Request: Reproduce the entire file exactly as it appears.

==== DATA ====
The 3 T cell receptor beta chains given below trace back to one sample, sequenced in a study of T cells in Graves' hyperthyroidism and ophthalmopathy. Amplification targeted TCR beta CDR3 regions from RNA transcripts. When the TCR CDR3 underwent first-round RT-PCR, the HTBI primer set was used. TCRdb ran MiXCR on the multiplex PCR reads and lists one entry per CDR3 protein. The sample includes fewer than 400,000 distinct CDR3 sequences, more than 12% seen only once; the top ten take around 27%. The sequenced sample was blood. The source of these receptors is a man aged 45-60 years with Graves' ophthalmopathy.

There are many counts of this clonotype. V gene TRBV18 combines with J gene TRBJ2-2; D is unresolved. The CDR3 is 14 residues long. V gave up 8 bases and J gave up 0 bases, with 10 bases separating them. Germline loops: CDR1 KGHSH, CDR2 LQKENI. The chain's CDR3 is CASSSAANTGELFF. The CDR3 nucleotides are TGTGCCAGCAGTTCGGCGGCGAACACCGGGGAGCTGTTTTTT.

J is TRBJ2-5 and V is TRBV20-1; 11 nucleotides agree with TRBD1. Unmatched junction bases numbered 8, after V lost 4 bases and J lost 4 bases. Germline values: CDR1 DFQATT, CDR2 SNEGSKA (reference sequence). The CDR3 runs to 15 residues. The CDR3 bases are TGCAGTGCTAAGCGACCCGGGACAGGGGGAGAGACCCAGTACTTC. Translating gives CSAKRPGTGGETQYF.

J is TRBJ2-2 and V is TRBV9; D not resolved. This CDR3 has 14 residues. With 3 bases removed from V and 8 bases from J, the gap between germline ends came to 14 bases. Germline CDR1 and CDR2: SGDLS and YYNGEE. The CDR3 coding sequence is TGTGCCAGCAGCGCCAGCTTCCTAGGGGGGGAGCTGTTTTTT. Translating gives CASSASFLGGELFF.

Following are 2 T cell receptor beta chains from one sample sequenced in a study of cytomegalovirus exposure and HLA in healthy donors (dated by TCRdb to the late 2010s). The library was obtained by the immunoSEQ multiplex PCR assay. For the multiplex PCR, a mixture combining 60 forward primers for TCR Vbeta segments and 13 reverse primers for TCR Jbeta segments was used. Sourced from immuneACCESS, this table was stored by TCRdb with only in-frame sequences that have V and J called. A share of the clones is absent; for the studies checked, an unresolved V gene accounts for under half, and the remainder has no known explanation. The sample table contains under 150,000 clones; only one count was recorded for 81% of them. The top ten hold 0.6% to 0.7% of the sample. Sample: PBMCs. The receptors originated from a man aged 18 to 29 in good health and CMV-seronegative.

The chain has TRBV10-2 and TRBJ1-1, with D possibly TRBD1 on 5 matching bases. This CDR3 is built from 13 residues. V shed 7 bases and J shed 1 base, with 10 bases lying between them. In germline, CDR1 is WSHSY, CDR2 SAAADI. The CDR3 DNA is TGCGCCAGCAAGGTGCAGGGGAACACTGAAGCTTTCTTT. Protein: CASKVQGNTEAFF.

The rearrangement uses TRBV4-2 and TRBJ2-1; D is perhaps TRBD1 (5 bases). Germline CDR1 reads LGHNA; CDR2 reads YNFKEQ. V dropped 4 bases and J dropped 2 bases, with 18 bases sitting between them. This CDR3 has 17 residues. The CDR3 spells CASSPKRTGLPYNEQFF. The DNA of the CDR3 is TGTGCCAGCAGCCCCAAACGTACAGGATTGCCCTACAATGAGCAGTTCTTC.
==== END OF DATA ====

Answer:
The 3 T cell receptor beta chains given below trace back to one sample, sequenced in a study of T cells in Graves' hyperthyroidism and ophthalmopathy. Amplification targeted TCR beta CDR3 regions from RNA transcripts. When the TCR CDR3 underwent first-round RT-PCR, the HTBI primer set was used. TCRdb ran MiXCR on the multiplex PCR reads and lists one entry per CDR3 protein. The sample includes fewer than 400,000 distinct CDR3 sequences, more than 12% seen only once; the top ten take around 27%. The sequenced sample was blood. The source of these receptors is a man aged 45-60 years with Graves' ophthalmopathy.

There are many counts of this clonotype. V gene TRBV18 combines with J gene TRBJ2-2; D is unresolved. The CDR3 is 14 residues long. V gave up 8 bases and J gave up 0 bases, with 10 bases separating them. Germline loops: CDR1 KGHSH, CDR2 LQKENI. The chain's CDR3 is CASSSAANTGELFF. The CDR3 nucleotides are TGTGCCAGCAGTTCGGCGGCGAACACCGGGGAGCTGTTTTTT.

J is TRBJ2-5 and V is TRBV20-1; 11 nucleotides agree with TRBD1. Unmatched junction bases numbered 8, after V lost 4 bases and J lost 4 bases. Germline values: CDR1 DFQATT, CDR2 SNEGSKA (reference sequence). The CDR3 runs to 15 residues. The CDR3 bases are TGCAGTGCTAAGCGACCCGGGACAGGGGGAGAGACCCAGTACTTC. Translating gives CSAKRPGTGGETQYF.

J is TRBJ2-2 and V is TRBV9; D not resolved. This CDR3 has 14 residues. With 3 bases removed from V and 8 bases from J, the gap between germline ends came to 14 bases. Germline CDR1 and CDR2: SGDLS and YYNGEE. The CDR3 coding sequence is TGTGCCAGCAGCGCCAGCTTCCTAGGGGGGGAGCTGTTTTTT. Translating gives CASSASFLGGELFF.

Following are 2 T cell receptor beta chains from one sample sequenced in a study of cytomegalovirus exposure and HLA in healthy donors (dated by TCRdb to the late 2010s). The library was obtained by the immunoSEQ multiplex PCR assay. For the multiplex PCR, a mixture combining 60 forward primers for TCR Vbeta segments and 13 reverse primers for TCR Jbeta segments was used. Sourced from immuneACCESS, this table was stored by TCRdb with only in-frame sequences that have V and J called. A share of the clones is absent; for the studies checked, an unresolved V gene accounts for under half, and the remainder has no known explanation. The sample table contains under 150,000 clones; only one count was recorded for 81% of them. The top ten hold 0.6% to 0.7% of the sample. Sample: PBMCs. The receptors originated from a man aged 18 to 29 in good health and CMV-seronegative.

The chain has TRBV10-2 and TRBJ1-1, with D possibly TRBD1 on 5 matching bases. This CDR3 is built from 13 residues. V shed 7 bases and J shed 1 base, with 10 bases lying between them. In germline, CDR1 is WSHSY, CDR2 SAAADI. The CDR3 DNA is TGCGCCAGCAAGGTGCAGGGGAACACTGAAGCTTTCTTT. Protein: CASKVQGNTEAFF.

The rearrangement uses TRBV4-2 and TRBJ2-1; D is perhaps TRBD1 (5 bases). Germline CDR1 reads LGHNA; CDR2 reads YNFKEQ. V dropped 4 bases and J dropped 2 bases, with 18 bases sitting between them. This CDR3 has 17 residues. The CDR3 spells CASSPKRTGLPYNEQFF. The DNA of the CDR3 is TGTGCCAGCAGCCCCAAACGTACAGGATTGCCCTACAATGAGCAGTTCTTC.